It may very well get worse with Romney and Ryan, but only for a period of time. Eventually, this whole thing's going to come crashing down and whomever is in office will have no other choice than to act.
Let's not forget, however, that Obama has been in office for 4 years and has done little to alleviate the burden. I understand he removed the middle man for federal loans and made some soul-shaking speeches stating the obvious at various universities that something must be done, but nothing has REALLY been done. If he would have put the kind of energy into student loan relief that he put into health care reform, we all might be buying houses, cars, having kids and those of us in our 30s would finally be able to move out of our parents' homes, but here we are, still having this conversation.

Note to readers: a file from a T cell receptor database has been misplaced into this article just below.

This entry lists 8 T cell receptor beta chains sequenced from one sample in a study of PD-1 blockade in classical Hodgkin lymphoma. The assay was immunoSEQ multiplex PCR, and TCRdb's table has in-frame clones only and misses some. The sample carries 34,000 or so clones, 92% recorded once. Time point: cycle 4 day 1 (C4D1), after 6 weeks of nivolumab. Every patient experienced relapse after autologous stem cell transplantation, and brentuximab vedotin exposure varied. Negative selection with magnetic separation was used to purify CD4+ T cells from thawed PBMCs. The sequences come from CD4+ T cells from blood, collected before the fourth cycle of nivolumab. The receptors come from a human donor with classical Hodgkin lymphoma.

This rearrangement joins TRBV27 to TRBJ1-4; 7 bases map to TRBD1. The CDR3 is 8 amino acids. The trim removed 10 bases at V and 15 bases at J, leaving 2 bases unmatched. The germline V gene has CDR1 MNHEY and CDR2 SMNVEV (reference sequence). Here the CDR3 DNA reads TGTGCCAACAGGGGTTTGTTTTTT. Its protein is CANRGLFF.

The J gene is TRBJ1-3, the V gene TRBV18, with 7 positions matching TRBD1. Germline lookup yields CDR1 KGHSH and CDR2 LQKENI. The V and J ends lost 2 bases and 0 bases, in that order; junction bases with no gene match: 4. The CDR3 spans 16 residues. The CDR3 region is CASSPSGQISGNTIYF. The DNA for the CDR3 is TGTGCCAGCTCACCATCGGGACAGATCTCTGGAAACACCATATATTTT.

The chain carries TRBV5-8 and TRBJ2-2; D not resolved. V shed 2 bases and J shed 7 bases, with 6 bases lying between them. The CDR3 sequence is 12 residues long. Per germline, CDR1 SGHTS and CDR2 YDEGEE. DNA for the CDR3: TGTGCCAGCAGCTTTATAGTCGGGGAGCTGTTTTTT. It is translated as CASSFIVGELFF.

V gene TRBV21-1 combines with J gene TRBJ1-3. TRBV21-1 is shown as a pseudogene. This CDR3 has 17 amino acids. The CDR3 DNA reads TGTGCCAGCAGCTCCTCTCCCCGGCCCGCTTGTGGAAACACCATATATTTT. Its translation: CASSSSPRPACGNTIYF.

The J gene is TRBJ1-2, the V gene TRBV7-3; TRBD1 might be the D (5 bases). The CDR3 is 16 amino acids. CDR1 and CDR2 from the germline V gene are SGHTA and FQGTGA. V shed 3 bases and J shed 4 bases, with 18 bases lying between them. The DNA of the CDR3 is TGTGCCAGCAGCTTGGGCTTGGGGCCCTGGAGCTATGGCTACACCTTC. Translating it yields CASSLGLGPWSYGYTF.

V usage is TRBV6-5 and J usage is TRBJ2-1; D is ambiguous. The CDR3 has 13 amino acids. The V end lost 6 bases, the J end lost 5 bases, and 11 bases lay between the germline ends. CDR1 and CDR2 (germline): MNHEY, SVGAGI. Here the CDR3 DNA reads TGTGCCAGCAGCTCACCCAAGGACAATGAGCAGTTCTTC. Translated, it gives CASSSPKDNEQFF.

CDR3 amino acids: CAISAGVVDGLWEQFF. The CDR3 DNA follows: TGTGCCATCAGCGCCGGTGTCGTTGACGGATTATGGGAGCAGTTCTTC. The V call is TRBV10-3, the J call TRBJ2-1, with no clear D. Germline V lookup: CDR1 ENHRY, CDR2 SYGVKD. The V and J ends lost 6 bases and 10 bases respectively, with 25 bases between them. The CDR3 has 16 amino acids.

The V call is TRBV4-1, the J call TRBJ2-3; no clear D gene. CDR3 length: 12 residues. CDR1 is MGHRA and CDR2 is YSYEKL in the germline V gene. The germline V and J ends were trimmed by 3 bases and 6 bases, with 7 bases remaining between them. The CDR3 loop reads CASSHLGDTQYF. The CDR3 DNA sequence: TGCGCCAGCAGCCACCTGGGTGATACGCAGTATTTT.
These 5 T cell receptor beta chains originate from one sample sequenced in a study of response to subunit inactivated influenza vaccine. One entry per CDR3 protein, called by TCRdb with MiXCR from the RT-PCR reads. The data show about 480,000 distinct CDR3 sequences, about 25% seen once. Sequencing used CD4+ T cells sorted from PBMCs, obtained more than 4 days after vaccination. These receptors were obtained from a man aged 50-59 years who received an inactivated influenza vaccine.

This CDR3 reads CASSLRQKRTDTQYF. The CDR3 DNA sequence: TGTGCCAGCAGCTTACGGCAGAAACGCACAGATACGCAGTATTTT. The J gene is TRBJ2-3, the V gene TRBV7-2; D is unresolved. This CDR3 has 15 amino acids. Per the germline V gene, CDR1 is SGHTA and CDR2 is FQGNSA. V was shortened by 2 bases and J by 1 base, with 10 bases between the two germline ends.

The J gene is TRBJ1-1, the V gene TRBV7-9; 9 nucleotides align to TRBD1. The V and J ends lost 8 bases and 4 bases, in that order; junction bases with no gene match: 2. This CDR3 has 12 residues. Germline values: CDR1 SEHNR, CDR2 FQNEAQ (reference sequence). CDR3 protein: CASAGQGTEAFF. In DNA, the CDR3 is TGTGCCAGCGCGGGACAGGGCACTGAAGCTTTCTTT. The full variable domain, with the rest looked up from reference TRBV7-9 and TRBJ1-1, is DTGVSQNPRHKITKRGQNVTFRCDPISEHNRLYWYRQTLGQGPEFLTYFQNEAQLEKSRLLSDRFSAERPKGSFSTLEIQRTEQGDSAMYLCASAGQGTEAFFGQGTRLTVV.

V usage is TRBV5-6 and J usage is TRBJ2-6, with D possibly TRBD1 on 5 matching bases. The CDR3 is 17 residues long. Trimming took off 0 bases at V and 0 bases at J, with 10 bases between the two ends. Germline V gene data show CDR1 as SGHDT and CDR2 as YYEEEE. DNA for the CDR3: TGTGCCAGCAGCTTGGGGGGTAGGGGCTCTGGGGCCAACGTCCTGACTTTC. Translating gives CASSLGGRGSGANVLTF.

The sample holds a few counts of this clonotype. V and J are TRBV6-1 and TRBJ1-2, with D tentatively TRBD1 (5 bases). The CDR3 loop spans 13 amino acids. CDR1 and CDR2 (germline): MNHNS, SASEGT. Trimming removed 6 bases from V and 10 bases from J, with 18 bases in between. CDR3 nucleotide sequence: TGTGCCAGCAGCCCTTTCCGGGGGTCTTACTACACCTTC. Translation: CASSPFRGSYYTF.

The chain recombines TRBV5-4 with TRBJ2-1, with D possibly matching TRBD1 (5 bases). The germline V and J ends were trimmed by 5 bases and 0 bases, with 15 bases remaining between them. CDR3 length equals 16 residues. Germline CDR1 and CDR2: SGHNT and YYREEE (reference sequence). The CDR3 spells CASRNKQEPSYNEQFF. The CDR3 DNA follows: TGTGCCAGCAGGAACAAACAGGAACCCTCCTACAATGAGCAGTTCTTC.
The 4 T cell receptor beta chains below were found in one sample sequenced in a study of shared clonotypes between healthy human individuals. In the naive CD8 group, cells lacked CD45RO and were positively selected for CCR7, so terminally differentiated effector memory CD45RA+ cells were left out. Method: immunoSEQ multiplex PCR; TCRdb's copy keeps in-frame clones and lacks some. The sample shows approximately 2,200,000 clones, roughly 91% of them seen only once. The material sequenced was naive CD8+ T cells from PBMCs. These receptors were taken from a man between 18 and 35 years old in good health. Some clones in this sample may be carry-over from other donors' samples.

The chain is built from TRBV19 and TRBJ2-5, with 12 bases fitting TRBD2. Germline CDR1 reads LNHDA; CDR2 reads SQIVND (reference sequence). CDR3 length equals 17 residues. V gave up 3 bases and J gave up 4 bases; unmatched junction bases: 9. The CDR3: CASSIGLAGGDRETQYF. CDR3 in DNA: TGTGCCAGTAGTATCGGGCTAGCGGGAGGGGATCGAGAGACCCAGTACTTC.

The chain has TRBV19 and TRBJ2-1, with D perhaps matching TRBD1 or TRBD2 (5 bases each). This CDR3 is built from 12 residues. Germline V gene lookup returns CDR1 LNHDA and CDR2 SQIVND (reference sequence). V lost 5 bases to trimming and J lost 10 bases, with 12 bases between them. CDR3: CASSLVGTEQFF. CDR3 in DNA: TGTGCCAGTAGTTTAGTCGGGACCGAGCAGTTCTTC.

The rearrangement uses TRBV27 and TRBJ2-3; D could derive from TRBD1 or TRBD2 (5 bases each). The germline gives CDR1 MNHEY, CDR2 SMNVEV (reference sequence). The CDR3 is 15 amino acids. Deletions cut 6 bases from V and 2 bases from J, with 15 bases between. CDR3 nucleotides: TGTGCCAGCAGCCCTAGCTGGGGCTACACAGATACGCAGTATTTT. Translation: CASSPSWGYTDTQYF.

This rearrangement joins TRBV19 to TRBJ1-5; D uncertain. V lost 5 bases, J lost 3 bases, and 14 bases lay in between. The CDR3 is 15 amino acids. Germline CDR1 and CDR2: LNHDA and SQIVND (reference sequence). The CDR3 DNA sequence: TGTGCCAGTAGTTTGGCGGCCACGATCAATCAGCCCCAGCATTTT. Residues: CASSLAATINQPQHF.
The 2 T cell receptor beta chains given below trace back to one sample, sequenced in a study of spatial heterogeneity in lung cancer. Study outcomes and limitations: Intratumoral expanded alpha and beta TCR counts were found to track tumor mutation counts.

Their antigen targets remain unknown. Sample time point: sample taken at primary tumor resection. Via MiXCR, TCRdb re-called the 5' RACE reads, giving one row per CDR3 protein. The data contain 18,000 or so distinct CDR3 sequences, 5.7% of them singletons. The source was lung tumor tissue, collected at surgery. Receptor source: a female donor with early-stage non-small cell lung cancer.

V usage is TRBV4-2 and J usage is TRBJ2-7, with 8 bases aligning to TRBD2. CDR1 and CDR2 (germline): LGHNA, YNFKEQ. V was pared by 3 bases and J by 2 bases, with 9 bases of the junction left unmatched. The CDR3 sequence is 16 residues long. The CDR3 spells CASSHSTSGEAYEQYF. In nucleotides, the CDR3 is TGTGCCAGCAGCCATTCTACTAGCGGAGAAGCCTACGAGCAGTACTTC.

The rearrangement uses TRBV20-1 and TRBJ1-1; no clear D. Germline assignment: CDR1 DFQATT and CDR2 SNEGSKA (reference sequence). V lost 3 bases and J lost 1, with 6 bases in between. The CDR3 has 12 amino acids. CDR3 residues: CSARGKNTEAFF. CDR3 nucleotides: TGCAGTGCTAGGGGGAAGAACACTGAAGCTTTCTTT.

May God be with us.
It would seem that if Obama or Romney get elected, not much will change when it comes to student loans. FFELP was removed on Obama's watch, but Federal student loan volume is over $100 billion annually now. Is that actually an improvement?
If the Federal loan program would just stop approving loans for every person without a credit check, things would improve long term, but there would be short term consequences that no politician wants to go through.
I too, think that if Romney wins it will be just more of the same catering to big money influential people and institutions, (much like Obama).